Debosier observed that the Army Corps of Engineers issued three cease-and-desist orders in 2003 that resulted in loggers leaving hundreds of thousands of dollars worth of timber on the ground to rot, calling it a "waste of resources" and the result of dictation by a "very strong federal arm." These statements are misleading to the reader. The Corps demanded that the logs be left because they were multiple layers deep and to remove them would require dredging and cause irreparable damage to the soil. DeBosier is aware of this.
Readers should know that the law providing Corps jurisdiction in this situation demands a permit for any dredging activities that take place in "navigable" waters, which by definition these were. In two of the three cases, the loggers were aware that their actions were not permissible. The Corps was rightfully exercising its duty when demanding that the logs be left. Louisiana's coastal wetland cypress forests are being threatened by a timber industry intent upon meeting a growing demand for cypress mulch. Louisiana is now asking the federal government for $1.9 billion in federal assistance for coastal restoration at the same time that Sen. David Vitter is trying to reduce regulation governing the clear-cutting of its forests, which provide protection for the coast. These forests are often the last line of defense against the encroaching Gulf of Mexico.
Recognizing the importance of these forests and the risk they face, Gov. Kathleen Blanco commissioned in 2004 a group of high-level scientists to study this very problem. Their report, issued in April of this year, did not sugar coat the issue: "Total loss of wetland forests is nearly assured in most of coastal La. without active measure to ameliorate problems."
These forests are a part of our coastal ecosystem. They are also important to our culture and our heritage. Indeed, the baldcypress is Louisiana's State Tree.
School board members Mark Babineaux, Hunter Beasley and Tehmi Chassion can vote to fire Cooper — because we all know that’s exactly what they’ll do.
District 2 school board candidate Simon Mahan is hoping to unseat first-term incumbent and former Carencro Mayor Tommy Angelle in the Nov. 4 election.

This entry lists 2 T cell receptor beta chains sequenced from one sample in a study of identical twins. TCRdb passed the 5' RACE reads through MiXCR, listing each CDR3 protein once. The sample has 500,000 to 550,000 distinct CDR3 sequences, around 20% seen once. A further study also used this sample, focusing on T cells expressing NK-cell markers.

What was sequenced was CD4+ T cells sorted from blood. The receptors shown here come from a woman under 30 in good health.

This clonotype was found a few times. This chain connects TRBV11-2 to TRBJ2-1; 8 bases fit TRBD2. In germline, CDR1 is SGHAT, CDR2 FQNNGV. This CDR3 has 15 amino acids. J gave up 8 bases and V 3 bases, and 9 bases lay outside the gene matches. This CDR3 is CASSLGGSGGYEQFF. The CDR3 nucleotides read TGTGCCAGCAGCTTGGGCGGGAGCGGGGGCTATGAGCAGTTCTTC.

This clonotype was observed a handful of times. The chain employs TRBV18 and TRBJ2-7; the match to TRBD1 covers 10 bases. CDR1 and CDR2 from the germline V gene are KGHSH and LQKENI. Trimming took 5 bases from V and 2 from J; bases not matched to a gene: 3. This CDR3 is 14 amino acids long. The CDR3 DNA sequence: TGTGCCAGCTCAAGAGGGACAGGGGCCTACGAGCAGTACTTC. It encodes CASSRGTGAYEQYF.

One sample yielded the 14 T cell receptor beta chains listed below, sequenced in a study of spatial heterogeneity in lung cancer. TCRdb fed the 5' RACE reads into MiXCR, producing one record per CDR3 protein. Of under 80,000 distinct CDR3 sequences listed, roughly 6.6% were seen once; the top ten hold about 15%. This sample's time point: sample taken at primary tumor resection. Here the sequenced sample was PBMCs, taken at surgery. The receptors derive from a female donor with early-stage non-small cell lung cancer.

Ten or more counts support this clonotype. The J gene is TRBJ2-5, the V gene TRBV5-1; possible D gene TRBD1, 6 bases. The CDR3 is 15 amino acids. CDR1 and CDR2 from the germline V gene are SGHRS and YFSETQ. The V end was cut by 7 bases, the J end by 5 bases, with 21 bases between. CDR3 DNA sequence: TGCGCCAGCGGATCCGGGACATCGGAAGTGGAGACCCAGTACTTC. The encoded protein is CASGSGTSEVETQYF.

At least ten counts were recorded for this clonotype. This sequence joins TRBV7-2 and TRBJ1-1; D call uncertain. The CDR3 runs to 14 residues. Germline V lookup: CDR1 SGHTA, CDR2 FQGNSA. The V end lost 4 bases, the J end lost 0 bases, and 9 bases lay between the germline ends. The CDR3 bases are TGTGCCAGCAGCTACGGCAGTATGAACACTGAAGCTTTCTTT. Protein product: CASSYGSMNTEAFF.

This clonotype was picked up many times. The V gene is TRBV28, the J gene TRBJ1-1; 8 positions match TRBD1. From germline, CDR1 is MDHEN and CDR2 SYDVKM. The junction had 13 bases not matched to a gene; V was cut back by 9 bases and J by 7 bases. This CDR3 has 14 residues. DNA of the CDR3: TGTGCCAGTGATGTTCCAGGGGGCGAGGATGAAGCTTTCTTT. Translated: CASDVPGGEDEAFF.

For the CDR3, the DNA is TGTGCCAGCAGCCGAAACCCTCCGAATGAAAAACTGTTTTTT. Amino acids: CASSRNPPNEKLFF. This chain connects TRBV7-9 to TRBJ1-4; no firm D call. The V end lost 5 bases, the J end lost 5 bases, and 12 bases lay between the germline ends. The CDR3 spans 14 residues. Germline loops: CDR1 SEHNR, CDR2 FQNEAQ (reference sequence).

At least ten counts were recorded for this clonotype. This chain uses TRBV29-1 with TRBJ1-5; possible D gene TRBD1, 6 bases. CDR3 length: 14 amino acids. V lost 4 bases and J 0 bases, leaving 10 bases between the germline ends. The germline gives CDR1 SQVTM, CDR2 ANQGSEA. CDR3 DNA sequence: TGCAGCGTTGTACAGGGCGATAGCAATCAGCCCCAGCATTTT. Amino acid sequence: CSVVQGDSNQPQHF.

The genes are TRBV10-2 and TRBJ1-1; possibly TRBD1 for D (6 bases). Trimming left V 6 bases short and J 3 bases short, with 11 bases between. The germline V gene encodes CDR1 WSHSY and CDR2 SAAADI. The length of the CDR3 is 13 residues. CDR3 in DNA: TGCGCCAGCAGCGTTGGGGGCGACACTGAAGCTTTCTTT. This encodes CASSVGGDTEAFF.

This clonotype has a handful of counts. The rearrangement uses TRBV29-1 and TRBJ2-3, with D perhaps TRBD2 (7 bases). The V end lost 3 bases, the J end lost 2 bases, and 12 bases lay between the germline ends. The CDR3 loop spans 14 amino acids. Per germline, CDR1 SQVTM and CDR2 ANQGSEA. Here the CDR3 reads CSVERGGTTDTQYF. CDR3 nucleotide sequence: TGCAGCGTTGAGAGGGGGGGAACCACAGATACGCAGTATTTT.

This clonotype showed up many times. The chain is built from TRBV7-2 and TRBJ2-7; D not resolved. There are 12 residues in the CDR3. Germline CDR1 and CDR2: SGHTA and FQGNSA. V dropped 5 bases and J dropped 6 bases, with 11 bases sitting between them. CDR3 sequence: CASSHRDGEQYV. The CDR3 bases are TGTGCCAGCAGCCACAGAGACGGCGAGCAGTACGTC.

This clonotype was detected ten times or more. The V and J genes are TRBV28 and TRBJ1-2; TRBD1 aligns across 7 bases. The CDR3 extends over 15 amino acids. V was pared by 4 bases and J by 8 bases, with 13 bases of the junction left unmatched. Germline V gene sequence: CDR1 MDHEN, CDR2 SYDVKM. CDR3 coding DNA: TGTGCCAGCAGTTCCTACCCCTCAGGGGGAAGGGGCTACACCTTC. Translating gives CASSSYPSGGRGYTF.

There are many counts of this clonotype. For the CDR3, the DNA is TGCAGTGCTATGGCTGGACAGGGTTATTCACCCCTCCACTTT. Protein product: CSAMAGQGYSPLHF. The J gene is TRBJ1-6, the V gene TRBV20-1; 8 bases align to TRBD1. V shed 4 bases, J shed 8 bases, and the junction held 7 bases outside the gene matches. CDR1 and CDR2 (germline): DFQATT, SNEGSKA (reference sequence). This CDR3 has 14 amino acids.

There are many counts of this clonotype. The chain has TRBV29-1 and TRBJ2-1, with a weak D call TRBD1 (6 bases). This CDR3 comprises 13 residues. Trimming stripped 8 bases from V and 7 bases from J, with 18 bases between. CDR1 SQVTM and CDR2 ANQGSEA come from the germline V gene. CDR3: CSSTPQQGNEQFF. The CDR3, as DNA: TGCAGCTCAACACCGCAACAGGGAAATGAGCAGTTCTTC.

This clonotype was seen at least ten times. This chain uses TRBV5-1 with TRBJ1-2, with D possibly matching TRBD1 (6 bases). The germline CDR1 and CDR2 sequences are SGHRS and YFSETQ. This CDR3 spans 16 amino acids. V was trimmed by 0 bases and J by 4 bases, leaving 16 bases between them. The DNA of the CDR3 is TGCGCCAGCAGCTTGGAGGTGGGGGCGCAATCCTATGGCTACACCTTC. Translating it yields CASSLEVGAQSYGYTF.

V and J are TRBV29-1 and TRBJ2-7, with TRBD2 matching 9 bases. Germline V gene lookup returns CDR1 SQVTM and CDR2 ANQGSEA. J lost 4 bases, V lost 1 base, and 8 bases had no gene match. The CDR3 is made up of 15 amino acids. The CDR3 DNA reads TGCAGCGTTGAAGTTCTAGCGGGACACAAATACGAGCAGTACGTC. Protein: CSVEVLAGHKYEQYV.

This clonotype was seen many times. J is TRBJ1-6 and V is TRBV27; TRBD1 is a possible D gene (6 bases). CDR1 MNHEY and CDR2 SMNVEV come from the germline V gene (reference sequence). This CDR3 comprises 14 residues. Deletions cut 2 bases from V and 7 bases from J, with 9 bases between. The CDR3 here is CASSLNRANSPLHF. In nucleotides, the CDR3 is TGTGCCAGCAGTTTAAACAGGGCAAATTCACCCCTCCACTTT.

District Attorney Mike Harson is showing his desperation by falsely attributing quotes to his opponent and blocking journalists from his social media.
The governor is traveling the country laying the groundwork for a possible 2016 presidential campaign, but his approval ratings at home hover well below 50 percent.
State District Judge Bob Downing extended the order and delayed a planned Wednesday hearing about a permanent injunction while negotiations continue between Attorney General Buddy Caldwell and the waste disposal site operator.
New Louisiana higher education commissioner Joseph Rallo will be paid more than his predecessor.
Elijah McGuire and Alonzo Harris each had four rushing touchdowns, and Louisiana-Lafayette rolled to 419 yards on the ground in a 55-40 victory over Arkansas State on Tuesday night.
Bill and Hillary Clinton are the validators-in-chief for Democrats struggling through a bleak campaign season in states where President Barack Obama is deeply unpopular.
President Barack Obama is turning to black radio listeners to plead for midterm votes, a targeted approach to drum up Democratic support at a time when many candidates don't want him around in person.
WaPo Watergate editor Ben Bradlee dies; Clintons stump for Dems; Liberians stranded and more national and international news for Wednesday, October 22, 2014.
Wednesday's Blogs from the Bog!
"I am extremely disheartened by the political machines that are attempting to hijack my efforts along with others that advocate for children."
Landrieu, who is fighting to keep her seat for a fourth term, said that Ebola is serious and precautions should be taken, but she accused Republicans of using the virus outbreak in West Africa to "create fear" here at home.
Law enforcement agencies are participating in a "Louisiana Heroin Summit," designed to address the recent rise in heroin use and drug-related deaths around the state.
State education officials are preparing to release performance scores for public schools and public school districts.
Saints coach Sean Payton is starting a new week by emphasizing, repeatedly, the many good things he noticed during New Orleans' latest loss.
We will be offering our recommendations on the constitutional amendments tomorrow.
The justices did not comment in leaving in place lower court rulings that dismissed the lawsuits against BP and other companies involved in the worst U.S. offshore oil spill.
White registration is down by 7,700 voters while black registration has shot up by 7,100 voters.
Even though it had been rumored for months, U.S. Sen. Mary Landrieu finally pulled the trigger recently on a major campaign shakeup that moved control over to a few Big Easy insiders.
Louisiana's health department says it will seek law changes to stop billing sexual assault victims for exams and tests.
It wasn’t the historic slashes to higher ed funding or the ensuing tuition spikes that recently had LSU’s student body and faculty riled up in collective outrage.
Will $400 be enough for the re-election campaign of LPSB's Hunter Beasley to overcome two years of holding our school system hostage and hurting the education of our children all because of a personal dislike of the superintendent?
Saints tight end Jimmy Graham said Friday he expects his playing status in Detroit to be decided by coach Sean Payton on Sunday, shortly before the game.
Lawmakers have sidestepped a decision on whether they accept claims from Gov. Bobby Jindal's administration that the state closed last year's books with a nearly $179 million surplus.